It has been noted many times before, but anyone finding themselves stuck watching René Gainville's 1979 French farce The Associate (L'Associé) will be reminded once again that there is nothing quite as bad as a comedy that fails to be funny. Stranded somewhere between genuinely dumb slapstick, social farce, and cultural-political satire, this tone-deaf leftover from the dawn of a relatively low period overall in le cinéma français is lame and tacky in almost every way imaginable; say what you will about Jerry Lewis and his French admirers, but the lethargy and clumsiness on display here make anything by the original nutty professor look like a sharp, deft charmer.
There is an interesting theme at the core of the film--that of scapegoating and compartmentalized personalities. Julien Pardot (Michel Serrault) is a frustrated advertising exec who, after being fired, sets himself up as a financial counselor. When clients fail to materialize, he takes a cue from the boss that let him go, who blamed an "associate" for the decision, and invents an "associate" of his own--Walter C. Davis, an Englishman. Mr. Davis is, of course, everything the bourgeois and mild-mannered M. Pardot is not; fearless, dynamic, spontaneous. Mr. Davis is bold enough to take the responsibility (and blame) for big risks, and his gambles pay off. Pardot, in partnership with "Davis," becomes king of the stock market; business thrives, his family enjoys its newfound extreme prosperity, and the world is knocking at his door. But when the pressure of maintaining the charade under the increasingly avid curiosity of bankers, the wealthy, and heads of state threatens to overwhelm him, Pardot has to take some drastic action to get rid of his now burdensome "associate."
Somewhere in the jumbled mess that is The Associate, there is some sort of commentary on a specifically French issue (the divide in the national identity, as the greedy Reagan-Thatcher '80s approached, between staunch French socialism and nouveau-riche arrivisme) and a more general look at the perpetual human wish to have more than one identity--not to be stuck irreversibly with our choices and find ourselves tied down to just one personality, job, family, career, etc. Unfortunately, any potential insight or humor that might be mined from these promising conflicts is buried beneath a layer of forced, zany goofiness so thick and cheesy you could dip your tortilla chips in it. (The only punchline that might make you laugh, however ruefully, is the fact that the film was remade in the U.S. in 1996 as The Associate, starring Whoopi Goldberg and Dianne Wiest--an unappealing idea that the original will decidedly not change your mind about.) Every scene seems to be played as broadly as possible, and the result is loud, abrasive, and charmless. The visuals are just serviceable and mediocre, and the editing and music are almost bizarrely dated; one memorably awful montage sequence, in which Pardot sets up his new office, is quick-cut to a terrible, casino-synthetic cover version of "Money Honey" that is all the proof anyone will need if they want to drag out the old cliché about French rock 'n roll being by nature incapable of either rocking or rolling.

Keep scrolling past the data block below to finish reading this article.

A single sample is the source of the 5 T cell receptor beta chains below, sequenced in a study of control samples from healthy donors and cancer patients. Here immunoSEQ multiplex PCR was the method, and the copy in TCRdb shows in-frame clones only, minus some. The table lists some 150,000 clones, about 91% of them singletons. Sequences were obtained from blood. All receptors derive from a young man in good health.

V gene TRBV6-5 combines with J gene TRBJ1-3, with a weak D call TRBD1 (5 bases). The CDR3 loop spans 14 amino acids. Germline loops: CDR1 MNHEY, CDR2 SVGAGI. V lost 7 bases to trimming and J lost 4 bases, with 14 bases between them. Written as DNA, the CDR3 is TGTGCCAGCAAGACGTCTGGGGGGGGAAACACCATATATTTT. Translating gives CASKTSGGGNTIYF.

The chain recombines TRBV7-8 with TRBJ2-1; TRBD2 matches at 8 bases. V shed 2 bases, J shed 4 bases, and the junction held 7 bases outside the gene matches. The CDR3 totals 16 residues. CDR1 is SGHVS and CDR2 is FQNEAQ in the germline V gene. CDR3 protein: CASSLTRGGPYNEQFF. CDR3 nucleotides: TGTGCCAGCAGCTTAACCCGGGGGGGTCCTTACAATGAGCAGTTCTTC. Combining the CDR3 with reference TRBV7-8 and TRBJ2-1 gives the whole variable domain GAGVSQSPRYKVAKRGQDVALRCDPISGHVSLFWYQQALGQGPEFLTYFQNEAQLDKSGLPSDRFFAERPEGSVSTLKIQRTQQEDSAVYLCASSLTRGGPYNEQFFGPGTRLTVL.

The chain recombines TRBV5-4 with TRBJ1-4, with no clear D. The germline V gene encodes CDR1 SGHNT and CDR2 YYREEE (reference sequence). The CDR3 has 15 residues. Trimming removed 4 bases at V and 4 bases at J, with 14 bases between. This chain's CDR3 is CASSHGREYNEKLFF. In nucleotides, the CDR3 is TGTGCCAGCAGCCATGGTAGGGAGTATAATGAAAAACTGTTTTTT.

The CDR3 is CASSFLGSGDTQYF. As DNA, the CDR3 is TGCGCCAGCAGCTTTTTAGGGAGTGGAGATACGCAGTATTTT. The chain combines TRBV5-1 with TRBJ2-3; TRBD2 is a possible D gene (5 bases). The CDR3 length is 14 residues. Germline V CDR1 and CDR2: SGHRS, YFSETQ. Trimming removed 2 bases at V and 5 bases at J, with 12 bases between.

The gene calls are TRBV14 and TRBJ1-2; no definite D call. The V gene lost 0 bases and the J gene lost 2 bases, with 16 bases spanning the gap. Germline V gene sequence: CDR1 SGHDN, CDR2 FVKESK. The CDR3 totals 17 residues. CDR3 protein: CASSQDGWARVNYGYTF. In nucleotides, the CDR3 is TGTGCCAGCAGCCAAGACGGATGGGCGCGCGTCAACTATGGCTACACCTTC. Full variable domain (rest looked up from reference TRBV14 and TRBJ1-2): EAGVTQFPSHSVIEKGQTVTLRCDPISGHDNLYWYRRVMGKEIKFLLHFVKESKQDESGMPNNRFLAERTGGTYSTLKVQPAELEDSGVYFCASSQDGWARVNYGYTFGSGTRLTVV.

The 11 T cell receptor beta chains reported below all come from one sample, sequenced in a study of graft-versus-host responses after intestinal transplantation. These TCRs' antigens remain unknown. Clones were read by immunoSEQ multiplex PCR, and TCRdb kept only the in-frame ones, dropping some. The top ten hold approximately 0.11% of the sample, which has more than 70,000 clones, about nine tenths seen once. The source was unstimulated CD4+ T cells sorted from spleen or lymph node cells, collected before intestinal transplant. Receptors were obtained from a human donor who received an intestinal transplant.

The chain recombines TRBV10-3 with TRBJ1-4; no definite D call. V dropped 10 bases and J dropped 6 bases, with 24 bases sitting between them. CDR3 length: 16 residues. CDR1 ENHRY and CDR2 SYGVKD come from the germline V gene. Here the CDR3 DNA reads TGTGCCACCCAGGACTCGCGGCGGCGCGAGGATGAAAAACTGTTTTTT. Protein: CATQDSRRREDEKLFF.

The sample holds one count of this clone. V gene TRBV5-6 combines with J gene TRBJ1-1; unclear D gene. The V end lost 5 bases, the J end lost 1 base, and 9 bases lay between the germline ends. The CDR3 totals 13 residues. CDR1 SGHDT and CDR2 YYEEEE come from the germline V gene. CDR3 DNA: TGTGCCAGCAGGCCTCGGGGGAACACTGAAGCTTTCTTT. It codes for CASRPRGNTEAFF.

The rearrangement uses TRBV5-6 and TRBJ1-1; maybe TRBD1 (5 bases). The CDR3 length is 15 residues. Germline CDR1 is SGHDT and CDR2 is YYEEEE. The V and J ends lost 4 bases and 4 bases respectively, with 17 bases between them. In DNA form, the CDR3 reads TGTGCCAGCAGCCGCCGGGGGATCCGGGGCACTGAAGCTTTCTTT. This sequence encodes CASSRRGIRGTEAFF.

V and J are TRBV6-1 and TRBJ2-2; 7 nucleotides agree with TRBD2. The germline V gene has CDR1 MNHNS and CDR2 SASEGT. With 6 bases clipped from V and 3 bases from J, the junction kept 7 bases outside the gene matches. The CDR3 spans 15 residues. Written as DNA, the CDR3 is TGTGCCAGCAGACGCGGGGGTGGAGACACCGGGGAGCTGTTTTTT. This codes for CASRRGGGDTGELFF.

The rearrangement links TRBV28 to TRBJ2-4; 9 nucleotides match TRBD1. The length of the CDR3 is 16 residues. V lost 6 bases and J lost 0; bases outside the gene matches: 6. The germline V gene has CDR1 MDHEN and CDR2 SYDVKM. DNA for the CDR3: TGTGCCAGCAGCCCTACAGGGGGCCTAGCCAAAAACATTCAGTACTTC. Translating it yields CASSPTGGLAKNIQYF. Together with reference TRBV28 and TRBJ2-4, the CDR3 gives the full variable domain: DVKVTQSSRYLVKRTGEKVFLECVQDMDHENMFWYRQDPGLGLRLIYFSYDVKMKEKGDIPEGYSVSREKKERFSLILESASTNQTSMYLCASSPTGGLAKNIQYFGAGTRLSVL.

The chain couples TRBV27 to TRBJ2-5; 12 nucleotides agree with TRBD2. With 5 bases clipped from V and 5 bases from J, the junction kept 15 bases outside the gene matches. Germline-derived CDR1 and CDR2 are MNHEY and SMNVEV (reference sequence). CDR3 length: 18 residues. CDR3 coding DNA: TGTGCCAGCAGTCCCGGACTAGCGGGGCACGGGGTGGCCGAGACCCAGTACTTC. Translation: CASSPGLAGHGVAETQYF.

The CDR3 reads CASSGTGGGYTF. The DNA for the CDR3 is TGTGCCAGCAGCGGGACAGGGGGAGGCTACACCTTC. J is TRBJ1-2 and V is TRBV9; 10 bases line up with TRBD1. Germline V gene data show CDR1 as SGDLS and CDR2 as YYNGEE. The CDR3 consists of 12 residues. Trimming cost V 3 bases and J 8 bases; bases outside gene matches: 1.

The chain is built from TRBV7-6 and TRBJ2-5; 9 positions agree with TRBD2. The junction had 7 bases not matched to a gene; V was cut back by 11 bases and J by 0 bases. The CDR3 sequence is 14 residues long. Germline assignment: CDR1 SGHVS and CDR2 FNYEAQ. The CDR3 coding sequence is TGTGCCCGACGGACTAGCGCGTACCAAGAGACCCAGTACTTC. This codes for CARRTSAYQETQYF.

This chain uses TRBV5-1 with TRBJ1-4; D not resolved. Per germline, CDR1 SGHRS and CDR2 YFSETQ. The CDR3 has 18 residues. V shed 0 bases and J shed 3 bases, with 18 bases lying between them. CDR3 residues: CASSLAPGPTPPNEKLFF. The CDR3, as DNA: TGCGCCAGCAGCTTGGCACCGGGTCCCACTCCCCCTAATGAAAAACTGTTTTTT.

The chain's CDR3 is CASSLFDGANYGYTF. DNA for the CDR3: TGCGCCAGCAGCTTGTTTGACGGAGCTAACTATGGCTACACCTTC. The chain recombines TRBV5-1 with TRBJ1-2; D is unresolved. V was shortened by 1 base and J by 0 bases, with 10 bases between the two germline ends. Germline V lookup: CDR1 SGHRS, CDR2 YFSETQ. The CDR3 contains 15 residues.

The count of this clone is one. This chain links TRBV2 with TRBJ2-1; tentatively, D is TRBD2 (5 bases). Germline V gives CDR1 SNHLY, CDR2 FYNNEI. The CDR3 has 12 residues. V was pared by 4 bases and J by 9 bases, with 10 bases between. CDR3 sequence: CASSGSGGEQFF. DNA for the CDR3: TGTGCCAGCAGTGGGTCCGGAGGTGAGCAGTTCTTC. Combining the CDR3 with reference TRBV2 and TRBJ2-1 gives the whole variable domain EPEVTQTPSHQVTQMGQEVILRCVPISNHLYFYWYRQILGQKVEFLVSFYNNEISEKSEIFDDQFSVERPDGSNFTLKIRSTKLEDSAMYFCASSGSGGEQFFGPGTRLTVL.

The most disappointing thing about the entire mess is the co-writing involvement of longtime European scriptwriting guru Jean-Claude Carrière, who has collaborated to great effect on scripts with everyone from Luis Bunuel (on Belle de Jour and The Discreet Charm of the Bourgeoisie) to Michael Haneke (Carrière was script consultant on The White Ribbon) and has sole screenwriting credit on Phillip Kaufman's Unbearable Lightness of Being and Jonathan Glazer's great, misunderstood Birth. It is impossible to tell exactly what Carrière's contribution was, or how much of it made it into the shooting script and final film, but The Associate is a blot on an otherwise impressive resumé.
The 1.85:1 transfer is fairly poor. Somewhat grainy and dull, appears to utilize a vault print with little clean-up, and there are instances of aliasing and reel change markings throughout. Docked an extra point for being non-anamorphic.
The Dolby digital 2.0 soundtrack is the disc's best technical aspect, with reliably clear and proportionate sound.
There is very little to be rescued from the wreck that is The Associate, and try as I might, I cannot think of even one little diamond--a line, a performance, anything--that someone could find buried in all this grimy coal. It is just another comedy that cannot be bothered to actually be funny and so tries to mug, contort, and flail its way into your heart. If you consider yourself a spectator who can be relied upon to giggle reflexively at even the most thudding, groan-worthy sub-sitcom jokes and actions, this might be worth a desultory try. Otherwise, everyone can happily Skip It.